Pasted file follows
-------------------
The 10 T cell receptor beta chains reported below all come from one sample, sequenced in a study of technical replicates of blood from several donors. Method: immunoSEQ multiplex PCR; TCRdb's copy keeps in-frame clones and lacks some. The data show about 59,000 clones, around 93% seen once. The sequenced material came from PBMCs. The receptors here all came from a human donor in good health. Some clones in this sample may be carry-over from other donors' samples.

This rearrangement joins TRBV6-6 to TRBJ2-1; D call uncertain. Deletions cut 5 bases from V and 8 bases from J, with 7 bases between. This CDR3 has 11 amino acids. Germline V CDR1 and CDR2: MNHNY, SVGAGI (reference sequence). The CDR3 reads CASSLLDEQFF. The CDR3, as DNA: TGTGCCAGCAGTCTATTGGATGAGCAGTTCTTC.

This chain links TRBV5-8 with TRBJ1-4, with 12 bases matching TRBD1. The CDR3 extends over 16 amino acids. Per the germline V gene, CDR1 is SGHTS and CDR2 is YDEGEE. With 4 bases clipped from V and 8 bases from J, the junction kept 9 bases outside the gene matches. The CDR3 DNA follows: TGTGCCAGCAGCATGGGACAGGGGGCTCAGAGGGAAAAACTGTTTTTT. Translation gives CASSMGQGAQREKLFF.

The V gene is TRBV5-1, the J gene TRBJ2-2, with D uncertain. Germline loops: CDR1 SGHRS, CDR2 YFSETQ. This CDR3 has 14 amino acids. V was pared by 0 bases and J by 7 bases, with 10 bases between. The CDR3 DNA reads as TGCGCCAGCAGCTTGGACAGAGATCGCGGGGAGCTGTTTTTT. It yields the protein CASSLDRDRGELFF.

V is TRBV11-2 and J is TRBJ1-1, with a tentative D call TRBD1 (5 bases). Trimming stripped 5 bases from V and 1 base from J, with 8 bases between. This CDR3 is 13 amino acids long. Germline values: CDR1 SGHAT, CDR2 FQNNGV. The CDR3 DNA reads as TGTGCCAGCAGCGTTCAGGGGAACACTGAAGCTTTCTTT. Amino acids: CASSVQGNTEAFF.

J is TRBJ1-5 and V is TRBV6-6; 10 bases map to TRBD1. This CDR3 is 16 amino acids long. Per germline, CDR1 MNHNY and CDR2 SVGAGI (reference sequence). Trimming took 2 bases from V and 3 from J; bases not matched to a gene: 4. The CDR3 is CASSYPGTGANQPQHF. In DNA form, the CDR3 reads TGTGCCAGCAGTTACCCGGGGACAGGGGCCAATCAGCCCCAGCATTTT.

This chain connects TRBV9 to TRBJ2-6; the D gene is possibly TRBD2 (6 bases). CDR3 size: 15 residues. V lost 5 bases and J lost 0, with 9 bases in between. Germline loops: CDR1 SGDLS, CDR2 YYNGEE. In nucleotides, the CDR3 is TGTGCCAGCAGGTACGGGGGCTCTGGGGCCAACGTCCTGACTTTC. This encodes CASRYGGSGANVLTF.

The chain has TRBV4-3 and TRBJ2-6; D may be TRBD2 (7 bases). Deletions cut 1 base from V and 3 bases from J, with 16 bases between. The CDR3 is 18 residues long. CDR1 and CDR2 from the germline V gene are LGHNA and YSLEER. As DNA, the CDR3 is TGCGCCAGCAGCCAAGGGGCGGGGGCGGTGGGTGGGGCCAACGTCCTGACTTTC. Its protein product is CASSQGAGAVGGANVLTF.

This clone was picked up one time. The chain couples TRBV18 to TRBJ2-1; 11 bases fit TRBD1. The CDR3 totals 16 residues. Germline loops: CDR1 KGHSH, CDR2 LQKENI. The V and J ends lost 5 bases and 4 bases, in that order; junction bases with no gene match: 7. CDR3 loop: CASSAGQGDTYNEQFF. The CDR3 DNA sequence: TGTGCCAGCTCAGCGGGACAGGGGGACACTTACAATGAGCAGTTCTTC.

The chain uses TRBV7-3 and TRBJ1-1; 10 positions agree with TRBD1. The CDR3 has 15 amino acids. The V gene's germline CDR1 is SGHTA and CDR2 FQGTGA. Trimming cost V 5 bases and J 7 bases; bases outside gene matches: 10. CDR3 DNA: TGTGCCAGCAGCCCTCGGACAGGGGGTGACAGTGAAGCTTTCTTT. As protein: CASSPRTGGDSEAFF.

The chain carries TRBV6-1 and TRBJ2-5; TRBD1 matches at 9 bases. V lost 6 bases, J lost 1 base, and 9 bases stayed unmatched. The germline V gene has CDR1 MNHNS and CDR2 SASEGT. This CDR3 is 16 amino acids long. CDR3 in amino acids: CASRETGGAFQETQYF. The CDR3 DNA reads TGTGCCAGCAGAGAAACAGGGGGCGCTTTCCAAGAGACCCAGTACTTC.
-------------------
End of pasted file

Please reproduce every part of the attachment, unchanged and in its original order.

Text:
The 10 T cell receptor beta chains reported below all come from one sample, sequenced in a study of technical replicates of blood from several donors. Method: immunoSEQ multiplex PCR; TCRdb's copy keeps in-frame clones and lacks some. The data show about 59,000 clones, around 93% seen once. The sequenced material came from PBMCs. The receptors here all came from a human donor in good health. Some clones in this sample may be carry-over from other donors' samples.

This rearrangement joins TRBV6-6 to TRBJ2-1; D call uncertain. Deletions cut 5 bases from V and 8 bases from J, with 7 bases between. This CDR3 has 11 amino acids. Germline V CDR1 and CDR2: MNHNY, SVGAGI (reference sequence). The CDR3 reads CASSLLDEQFF. The CDR3, as DNA: TGTGCCAGCAGTCTATTGGATGAGCAGTTCTTC.

This chain links TRBV5-8 with TRBJ1-4, with 12 bases matching TRBD1. The CDR3 extends over 16 amino acids. Per the germline V gene, CDR1 is SGHTS and CDR2 is YDEGEE. With 4 bases clipped from V and 8 bases from J, the junction kept 9 bases outside the gene matches. The CDR3 DNA follows: TGTGCCAGCAGCATGGGACAGGGGGCTCAGAGGGAAAAACTGTTTTTT. Translation gives CASSMGQGAQREKLFF.

The V gene is TRBV5-1, the J gene TRBJ2-2, with D uncertain. Germline loops: CDR1 SGHRS, CDR2 YFSETQ. This CDR3 has 14 amino acids. V was pared by 0 bases and J by 7 bases, with 10 bases between. The CDR3 DNA reads as TGCGCCAGCAGCTTGGACAGAGATCGCGGGGAGCTGTTTTTT. It yields the protein CASSLDRDRGELFF.

V is TRBV11-2 and J is TRBJ1-1, with a tentative D call TRBD1 (5 bases). Trimming stripped 5 bases from V and 1 base from J, with 8 bases between. This CDR3 is 13 amino acids long. Germline values: CDR1 SGHAT, CDR2 FQNNGV. The CDR3 DNA reads as TGTGCCAGCAGCGTTCAGGGGAACACTGAAGCTTTCTTT. Amino acids: CASSVQGNTEAFF.

J is TRBJ1-5 and V is TRBV6-6; 10 bases map to TRBD1. This CDR3 is 16 amino acids long. Per germline, CDR1 MNHNY and CDR2 SVGAGI (reference sequence). Trimming took 2 bases from V and 3 from J; bases not matched to a gene: 4. The CDR3 is CASSYPGTGANQPQHF. In DNA form, the CDR3 reads TGTGCCAGCAGTTACCCGGGGACAGGGGCCAATCAGCCCCAGCATTTT.

This chain connects TRBV9 to TRBJ2-6; the D gene is possibly TRBD2 (6 bases). CDR3 size: 15 residues. V lost 5 bases and J lost 0, with 9 bases in between. Germline loops: CDR1 SGDLS, CDR2 YYNGEE. In nucleotides, the CDR3 is TGTGCCAGCAGGTACGGGGGCTCTGGGGCCAACGTCCTGACTTTC. This encodes CASRYGGSGANVLTF.

The chain has TRBV4-3 and TRBJ2-6; D may be TRBD2 (7 bases). Deletions cut 1 base from V and 3 bases from J, with 16 bases between. The CDR3 is 18 residues long. CDR1 and CDR2 from the germline V gene are LGHNA and YSLEER. As DNA, the CDR3 is TGCGCCAGCAGCCAAGGGGCGGGGGCGGTGGGTGGGGCCAACGTCCTGACTTTC. Its protein product is CASSQGAGAVGGANVLTF.

This clone was picked up one time. The chain couples TRBV18 to TRBJ2-1; 11 bases fit TRBD1. The CDR3 totals 16 residues. Germline loops: CDR1 KGHSH, CDR2 LQKENI. The V and J ends lost 5 bases and 4 bases, in that order; junction bases with no gene match: 7. CDR3 loop: CASSAGQGDTYNEQFF. The CDR3 DNA sequence: TGTGCCAGCTCAGCGGGACAGGGGGACACTTACAATGAGCAGTTCTTC.

The chain uses TRBV7-3 and TRBJ1-1; 10 positions agree with TRBD1. The CDR3 has 15 amino acids. The V gene's germline CDR1 is SGHTA and CDR2 FQGTGA. Trimming cost V 5 bases and J 7 bases; bases outside gene matches: 10. CDR3 DNA: TGTGCCAGCAGCCCTCGGACAGGGGGTGACAGTGAAGCTTTCTTT. As protein: CASSPRTGGDSEAFF.

The chain carries TRBV6-1 and TRBJ2-5; TRBD1 matches at 9 bases. V lost 6 bases, J lost 1 base, and 9 bases stayed unmatched. The germline V gene has CDR1 MNHNS and CDR2 SASEGT. This CDR3 is 16 amino acids long. CDR3 in amino acids: CASRETGGAFQETQYF. The CDR3 DNA reads TGTGCCAGCAGAGAAACAGGGGGCGCTTTCCAAGAGACCCAGTACTTC.